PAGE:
Creating data products that solve business challenges empowers data teams to create value for organisations. These data products can range from analytics dashboards, predictive models, and automated reports. Additionally, creating data products requires cross-functional collaboration between data teams and other departments within the organisation, which can provide a unique opportunity for teams to work together towards common goals. 


What is a data product versus project

A data product and a data project differ fundamentally in several ways. A project is a temporary effort with a defined beginning, middle, and end that produces specific deliverables within a year. In contrast, a data product has an ongoing commercial aspect and requires continuous iterations to maintain value delivery. A data product typically includes data sets, integrations, graphs, machine learning models, and dashboards, among other features.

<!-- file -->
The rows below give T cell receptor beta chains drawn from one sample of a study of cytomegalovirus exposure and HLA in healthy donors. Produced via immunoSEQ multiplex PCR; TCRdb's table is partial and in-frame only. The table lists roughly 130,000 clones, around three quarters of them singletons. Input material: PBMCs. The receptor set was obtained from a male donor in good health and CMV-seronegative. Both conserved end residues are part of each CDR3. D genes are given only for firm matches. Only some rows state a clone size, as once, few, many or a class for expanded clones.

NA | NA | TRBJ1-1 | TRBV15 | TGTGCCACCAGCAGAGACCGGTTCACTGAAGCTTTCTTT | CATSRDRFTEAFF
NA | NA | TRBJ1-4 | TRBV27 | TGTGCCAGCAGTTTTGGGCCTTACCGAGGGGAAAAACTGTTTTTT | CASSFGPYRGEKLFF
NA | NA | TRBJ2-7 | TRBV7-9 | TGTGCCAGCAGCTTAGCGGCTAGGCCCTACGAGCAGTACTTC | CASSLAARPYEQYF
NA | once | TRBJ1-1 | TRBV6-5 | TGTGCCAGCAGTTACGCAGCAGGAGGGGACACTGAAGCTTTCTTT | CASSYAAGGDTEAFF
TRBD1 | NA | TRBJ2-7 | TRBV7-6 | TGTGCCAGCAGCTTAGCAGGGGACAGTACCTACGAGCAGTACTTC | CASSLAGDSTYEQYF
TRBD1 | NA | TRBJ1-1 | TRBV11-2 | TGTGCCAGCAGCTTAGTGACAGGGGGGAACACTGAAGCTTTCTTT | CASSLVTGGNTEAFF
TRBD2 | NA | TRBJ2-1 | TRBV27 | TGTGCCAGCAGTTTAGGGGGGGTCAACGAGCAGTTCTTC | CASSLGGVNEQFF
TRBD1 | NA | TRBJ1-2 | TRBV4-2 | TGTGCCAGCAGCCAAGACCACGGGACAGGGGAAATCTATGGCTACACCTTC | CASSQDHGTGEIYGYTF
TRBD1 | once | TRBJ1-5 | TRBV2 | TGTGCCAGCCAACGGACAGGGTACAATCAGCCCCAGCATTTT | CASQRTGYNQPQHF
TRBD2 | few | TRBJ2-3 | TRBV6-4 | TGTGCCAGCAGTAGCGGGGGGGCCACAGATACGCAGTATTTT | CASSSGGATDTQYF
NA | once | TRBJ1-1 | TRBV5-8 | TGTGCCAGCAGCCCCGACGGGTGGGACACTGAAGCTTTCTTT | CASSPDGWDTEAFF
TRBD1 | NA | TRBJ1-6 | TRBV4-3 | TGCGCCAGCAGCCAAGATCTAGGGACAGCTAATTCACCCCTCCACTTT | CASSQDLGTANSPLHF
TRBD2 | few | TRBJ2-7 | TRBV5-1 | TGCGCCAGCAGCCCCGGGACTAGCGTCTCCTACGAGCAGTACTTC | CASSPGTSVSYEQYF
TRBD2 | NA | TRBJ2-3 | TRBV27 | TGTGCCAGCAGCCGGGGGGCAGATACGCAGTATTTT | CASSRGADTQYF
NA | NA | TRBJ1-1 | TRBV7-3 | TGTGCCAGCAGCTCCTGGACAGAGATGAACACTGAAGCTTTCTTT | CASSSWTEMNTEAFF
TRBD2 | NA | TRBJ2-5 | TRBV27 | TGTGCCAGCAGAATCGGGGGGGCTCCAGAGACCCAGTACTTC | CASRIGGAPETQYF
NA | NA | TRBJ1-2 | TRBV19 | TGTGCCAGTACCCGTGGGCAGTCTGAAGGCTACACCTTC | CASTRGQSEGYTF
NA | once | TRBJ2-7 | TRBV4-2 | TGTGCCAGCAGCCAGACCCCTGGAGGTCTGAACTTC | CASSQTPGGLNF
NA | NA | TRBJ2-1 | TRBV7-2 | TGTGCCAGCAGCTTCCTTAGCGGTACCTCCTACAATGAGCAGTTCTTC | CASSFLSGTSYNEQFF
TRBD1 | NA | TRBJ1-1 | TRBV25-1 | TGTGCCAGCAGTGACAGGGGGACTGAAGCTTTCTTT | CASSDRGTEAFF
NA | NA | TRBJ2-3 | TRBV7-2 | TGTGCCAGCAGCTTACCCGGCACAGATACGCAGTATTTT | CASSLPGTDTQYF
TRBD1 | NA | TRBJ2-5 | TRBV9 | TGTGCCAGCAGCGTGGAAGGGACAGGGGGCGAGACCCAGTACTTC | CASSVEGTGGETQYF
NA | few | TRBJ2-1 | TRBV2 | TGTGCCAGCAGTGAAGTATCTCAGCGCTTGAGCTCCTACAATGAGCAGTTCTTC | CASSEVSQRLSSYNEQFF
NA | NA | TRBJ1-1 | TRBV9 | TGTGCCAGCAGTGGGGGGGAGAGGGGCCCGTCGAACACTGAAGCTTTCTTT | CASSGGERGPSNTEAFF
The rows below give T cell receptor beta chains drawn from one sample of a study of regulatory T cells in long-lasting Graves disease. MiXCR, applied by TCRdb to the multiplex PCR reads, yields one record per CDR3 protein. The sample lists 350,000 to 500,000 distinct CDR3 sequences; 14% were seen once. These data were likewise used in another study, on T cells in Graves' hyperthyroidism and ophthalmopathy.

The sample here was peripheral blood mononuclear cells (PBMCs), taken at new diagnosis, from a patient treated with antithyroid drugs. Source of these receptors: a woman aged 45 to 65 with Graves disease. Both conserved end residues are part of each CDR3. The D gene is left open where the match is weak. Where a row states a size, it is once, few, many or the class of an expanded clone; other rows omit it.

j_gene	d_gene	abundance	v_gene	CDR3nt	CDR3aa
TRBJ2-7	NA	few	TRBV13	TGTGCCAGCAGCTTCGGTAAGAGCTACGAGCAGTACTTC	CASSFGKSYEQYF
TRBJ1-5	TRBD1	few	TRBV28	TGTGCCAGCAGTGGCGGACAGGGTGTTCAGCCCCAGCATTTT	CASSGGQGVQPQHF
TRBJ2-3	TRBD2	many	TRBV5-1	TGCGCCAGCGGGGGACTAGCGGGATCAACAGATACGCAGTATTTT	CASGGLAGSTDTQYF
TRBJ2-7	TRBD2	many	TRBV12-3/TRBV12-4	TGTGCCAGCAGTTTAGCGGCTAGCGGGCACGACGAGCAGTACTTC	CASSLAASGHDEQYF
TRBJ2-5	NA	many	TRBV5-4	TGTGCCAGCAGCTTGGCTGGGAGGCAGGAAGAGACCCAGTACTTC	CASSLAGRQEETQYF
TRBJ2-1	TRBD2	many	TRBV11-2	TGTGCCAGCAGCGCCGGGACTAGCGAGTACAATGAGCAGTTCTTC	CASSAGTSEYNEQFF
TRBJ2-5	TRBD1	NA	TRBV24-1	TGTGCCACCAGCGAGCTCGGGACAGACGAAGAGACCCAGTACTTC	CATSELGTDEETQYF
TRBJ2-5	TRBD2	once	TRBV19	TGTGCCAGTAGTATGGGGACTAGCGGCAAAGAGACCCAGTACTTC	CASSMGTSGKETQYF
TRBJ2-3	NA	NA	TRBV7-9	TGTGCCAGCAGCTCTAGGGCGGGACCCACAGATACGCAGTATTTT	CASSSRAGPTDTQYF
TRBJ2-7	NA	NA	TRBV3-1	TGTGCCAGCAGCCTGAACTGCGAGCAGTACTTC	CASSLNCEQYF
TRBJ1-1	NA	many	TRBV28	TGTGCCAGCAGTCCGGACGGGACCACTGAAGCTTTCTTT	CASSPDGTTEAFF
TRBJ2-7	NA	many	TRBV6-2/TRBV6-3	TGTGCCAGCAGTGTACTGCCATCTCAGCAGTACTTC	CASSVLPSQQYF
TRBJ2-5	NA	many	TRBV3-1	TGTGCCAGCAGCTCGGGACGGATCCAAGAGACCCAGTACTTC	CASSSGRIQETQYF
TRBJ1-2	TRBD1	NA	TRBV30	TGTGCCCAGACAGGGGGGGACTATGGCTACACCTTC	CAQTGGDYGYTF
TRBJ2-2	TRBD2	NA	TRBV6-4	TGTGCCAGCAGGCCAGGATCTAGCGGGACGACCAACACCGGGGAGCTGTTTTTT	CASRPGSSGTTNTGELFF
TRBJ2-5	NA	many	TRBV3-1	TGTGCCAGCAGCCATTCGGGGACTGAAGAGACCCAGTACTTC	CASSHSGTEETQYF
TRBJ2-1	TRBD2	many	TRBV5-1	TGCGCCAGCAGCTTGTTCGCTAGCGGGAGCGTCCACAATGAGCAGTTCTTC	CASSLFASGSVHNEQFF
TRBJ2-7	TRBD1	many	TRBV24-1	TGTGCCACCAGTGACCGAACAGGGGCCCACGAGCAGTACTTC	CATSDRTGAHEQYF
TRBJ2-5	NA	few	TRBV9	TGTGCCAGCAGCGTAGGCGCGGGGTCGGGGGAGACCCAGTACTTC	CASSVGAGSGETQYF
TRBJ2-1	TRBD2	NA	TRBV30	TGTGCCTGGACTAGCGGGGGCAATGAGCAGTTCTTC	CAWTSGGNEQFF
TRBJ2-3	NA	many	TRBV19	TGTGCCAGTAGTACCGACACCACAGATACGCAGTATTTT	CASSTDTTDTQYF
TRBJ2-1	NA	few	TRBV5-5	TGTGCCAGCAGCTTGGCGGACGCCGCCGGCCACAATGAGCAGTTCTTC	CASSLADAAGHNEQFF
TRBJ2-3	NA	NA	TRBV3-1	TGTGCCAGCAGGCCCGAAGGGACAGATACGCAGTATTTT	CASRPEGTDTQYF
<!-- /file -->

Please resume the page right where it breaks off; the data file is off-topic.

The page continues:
In a project, the constraints of time, cost, and scope determine the approach, while in a data product, the approach depends more on how to treat something rather than on the outcome or engineering objective. Data products are designed to facilitate better focus on outcomes and provide better value delivery. 

The importance of data products in modern businesses cannot be overstated. Data products help companies leverage their data and derive value from it. Moreover, a data product offers businesses the opportunity to monetize their data by selling it as a service or product to other companies or the general public. As such, organisations need to understand the difference between a data product and a data project, and how to use data products to achieve their business objectives.


Data products, agility and how they affect team structure